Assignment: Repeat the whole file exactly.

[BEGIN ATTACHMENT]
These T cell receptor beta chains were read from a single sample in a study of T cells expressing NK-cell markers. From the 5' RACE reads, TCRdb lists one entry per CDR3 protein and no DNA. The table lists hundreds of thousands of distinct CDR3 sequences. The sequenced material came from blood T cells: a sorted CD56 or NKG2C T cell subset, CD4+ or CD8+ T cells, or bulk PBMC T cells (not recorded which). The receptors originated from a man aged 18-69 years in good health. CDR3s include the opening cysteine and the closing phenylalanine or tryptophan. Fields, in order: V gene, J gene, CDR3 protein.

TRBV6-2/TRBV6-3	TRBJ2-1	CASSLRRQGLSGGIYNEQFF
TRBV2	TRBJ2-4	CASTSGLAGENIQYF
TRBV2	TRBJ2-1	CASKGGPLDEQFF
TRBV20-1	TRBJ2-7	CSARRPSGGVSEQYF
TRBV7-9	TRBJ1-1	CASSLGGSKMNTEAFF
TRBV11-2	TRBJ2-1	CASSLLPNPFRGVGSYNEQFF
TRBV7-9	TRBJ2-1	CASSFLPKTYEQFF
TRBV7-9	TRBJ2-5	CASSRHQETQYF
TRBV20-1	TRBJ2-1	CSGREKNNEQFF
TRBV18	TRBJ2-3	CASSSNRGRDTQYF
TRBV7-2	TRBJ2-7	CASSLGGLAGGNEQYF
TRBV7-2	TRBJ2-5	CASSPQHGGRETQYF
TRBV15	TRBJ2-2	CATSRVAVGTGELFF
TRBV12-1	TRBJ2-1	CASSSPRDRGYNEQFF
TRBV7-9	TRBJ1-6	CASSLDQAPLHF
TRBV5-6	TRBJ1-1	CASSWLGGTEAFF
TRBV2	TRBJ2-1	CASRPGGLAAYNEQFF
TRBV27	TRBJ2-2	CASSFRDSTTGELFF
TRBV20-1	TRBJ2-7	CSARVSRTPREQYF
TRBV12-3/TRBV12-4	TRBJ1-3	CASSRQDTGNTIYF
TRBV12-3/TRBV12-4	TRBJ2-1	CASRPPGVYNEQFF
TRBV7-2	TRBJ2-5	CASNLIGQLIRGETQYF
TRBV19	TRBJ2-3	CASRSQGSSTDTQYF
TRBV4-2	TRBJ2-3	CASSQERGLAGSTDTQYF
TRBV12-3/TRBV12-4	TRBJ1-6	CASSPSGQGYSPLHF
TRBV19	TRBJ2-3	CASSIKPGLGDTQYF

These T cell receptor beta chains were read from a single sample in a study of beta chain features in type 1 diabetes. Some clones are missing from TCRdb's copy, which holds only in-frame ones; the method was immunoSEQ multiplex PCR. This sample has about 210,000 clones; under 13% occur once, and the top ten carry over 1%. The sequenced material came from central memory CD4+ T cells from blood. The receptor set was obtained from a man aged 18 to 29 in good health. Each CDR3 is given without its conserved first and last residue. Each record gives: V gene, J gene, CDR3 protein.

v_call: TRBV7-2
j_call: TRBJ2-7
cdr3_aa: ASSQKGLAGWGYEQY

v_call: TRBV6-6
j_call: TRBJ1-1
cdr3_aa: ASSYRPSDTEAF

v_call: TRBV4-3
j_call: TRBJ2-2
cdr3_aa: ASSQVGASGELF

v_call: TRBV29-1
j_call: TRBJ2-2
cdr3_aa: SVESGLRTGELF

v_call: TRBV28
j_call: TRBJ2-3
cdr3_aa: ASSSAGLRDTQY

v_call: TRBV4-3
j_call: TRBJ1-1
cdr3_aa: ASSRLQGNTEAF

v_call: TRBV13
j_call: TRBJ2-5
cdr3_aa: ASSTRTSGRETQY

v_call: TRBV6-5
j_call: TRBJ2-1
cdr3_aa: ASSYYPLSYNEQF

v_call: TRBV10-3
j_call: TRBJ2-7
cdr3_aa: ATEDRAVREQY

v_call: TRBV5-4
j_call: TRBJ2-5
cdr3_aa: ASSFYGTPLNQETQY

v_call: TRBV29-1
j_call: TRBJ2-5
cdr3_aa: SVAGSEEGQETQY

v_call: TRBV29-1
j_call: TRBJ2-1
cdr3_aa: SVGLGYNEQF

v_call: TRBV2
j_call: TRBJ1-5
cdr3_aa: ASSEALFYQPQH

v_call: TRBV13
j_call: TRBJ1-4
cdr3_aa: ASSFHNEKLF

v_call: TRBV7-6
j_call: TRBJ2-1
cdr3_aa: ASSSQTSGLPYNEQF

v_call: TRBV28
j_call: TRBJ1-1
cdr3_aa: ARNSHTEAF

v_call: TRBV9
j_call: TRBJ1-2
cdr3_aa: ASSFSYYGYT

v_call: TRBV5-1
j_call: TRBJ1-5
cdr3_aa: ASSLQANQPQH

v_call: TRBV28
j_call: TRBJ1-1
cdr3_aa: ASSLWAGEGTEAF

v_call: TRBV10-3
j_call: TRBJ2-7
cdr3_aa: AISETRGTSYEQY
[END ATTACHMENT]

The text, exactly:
These T cell receptor beta chains were read from a single sample in a study of T cells expressing NK-cell markers. From the 5' RACE reads, TCRdb lists one entry per CDR3 protein and no DNA. The table lists hundreds of thousands of distinct CDR3 sequences. The sequenced material came from blood T cells: a sorted CD56 or NKG2C T cell subset, CD4+ or CD8+ T cells, or bulk PBMC T cells (not recorded which). The receptors originated from a man aged 18-69 years in good health. CDR3s include the opening cysteine and the closing phenylalanine or tryptophan. Fields, in order: V gene, J gene, CDR3 protein.

TRBV6-2/TRBV6-3	TRBJ2-1	CASSLRRQGLSGGIYNEQFF
TRBV2	TRBJ2-4	CASTSGLAGENIQYF
TRBV2	TRBJ2-1	CASKGGPLDEQFF
TRBV20-1	TRBJ2-7	CSARRPSGGVSEQYF
TRBV7-9	TRBJ1-1	CASSLGGSKMNTEAFF
TRBV11-2	TRBJ2-1	CASSLLPNPFRGVGSYNEQFF
TRBV7-9	TRBJ2-1	CASSFLPKTYEQFF
TRBV7-9	TRBJ2-5	CASSRHQETQYF
TRBV20-1	TRBJ2-1	CSGREKNNEQFF
TRBV18	TRBJ2-3	CASSSNRGRDTQYF
TRBV7-2	TRBJ2-7	CASSLGGLAGGNEQYF
TRBV7-2	TRBJ2-5	CASSPQHGGRETQYF
TRBV15	TRBJ2-2	CATSRVAVGTGELFF
TRBV12-1	TRBJ2-1	CASSSPRDRGYNEQFF
TRBV7-9	TRBJ1-6	CASSLDQAPLHF
TRBV5-6	TRBJ1-1	CASSWLGGTEAFF
TRBV2	TRBJ2-1	CASRPGGLAAYNEQFF
TRBV27	TRBJ2-2	CASSFRDSTTGELFF
TRBV20-1	TRBJ2-7	CSARVSRTPREQYF
TRBV12-3/TRBV12-4	TRBJ1-3	CASSRQDTGNTIYF
TRBV12-3/TRBV12-4	TRBJ2-1	CASRPPGVYNEQFF
TRBV7-2	TRBJ2-5	CASNLIGQLIRGETQYF
TRBV19	TRBJ2-3	CASRSQGSSTDTQYF
TRBV4-2	TRBJ2-3	CASSQERGLAGSTDTQYF
TRBV12-3/TRBV12-4	TRBJ1-6	CASSPSGQGYSPLHF
TRBV19	TRBJ2-3	CASSIKPGLGDTQYF

These T cell receptor beta chains were read from a single sample in a study of beta chain features in type 1 diabetes. Some clones are missing from TCRdb's copy, which holds only in-frame ones; the method was immunoSEQ multiplex PCR. This sample has about 210,000 clones; under 13% occur once, and the top ten carry over 1%. The sequenced material came from central memory CD4+ T cells from blood. The receptor set was obtained from a man aged 18 to 29 in good health. Each CDR3 is given without its conserved first and last residue. Each record gives: V gene, J gene, CDR3 protein.

v_call: TRBV7-2
j_call: TRBJ2-7
cdr3_aa: ASSQKGLAGWGYEQY

v_call: TRBV6-6
j_call: TRBJ1-1
cdr3_aa: ASSYRPSDTEAF

v_call: TRBV4-3
j_call: TRBJ2-2
cdr3_aa: ASSQVGASGELF

v_call: TRBV29-1
j_call: TRBJ2-2
cdr3_aa: SVESGLRTGELF

v_call: TRBV28
j_call: TRBJ2-3
cdr3_aa: ASSSAGLRDTQY

v_call: TRBV4-3
j_call: TRBJ1-1
cdr3_aa: ASSRLQGNTEAF

v_call: TRBV13
j_call: TRBJ2-5
cdr3_aa: ASSTRTSGRETQY

v_call: TRBV6-5
j_call: TRBJ2-1
cdr3_aa: ASSYYPLSYNEQF

v_call: TRBV10-3
j_call: TRBJ2-7
cdr3_aa: ATEDRAVREQY

v_call: TRBV5-4
j_call: TRBJ2-5
cdr3_aa: ASSFYGTPLNQETQY

v_call: TRBV29-1
j_call: TRBJ2-5
cdr3_aa: SVAGSEEGQETQY

v_call: TRBV29-1
j_call: TRBJ2-1
cdr3_aa: SVGLGYNEQF

v_call: TRBV2
j_call: TRBJ1-5
cdr3_aa: ASSEALFYQPQH

v_call: TRBV13
j_call: TRBJ1-4
cdr3_aa: ASSFHNEKLF

v_call: TRBV7-6
j_call: TRBJ2-1
cdr3_aa: ASSSQTSGLPYNEQF

v_call: TRBV28
j_call: TRBJ1-1
cdr3_aa: ARNSHTEAF

v_call: TRBV9
j_call: TRBJ1-2
cdr3_aa: ASSFSYYGYT

v_call: TRBV5-1
j_call: TRBJ1-5
cdr3_aa: ASSLQANQPQH

v_call: TRBV28
j_call: TRBJ1-1
cdr3_aa: ASSLWAGEGTEAF

v_call: TRBV10-3
j_call: TRBJ2-7
cdr3_aa: AISETRGTSYEQY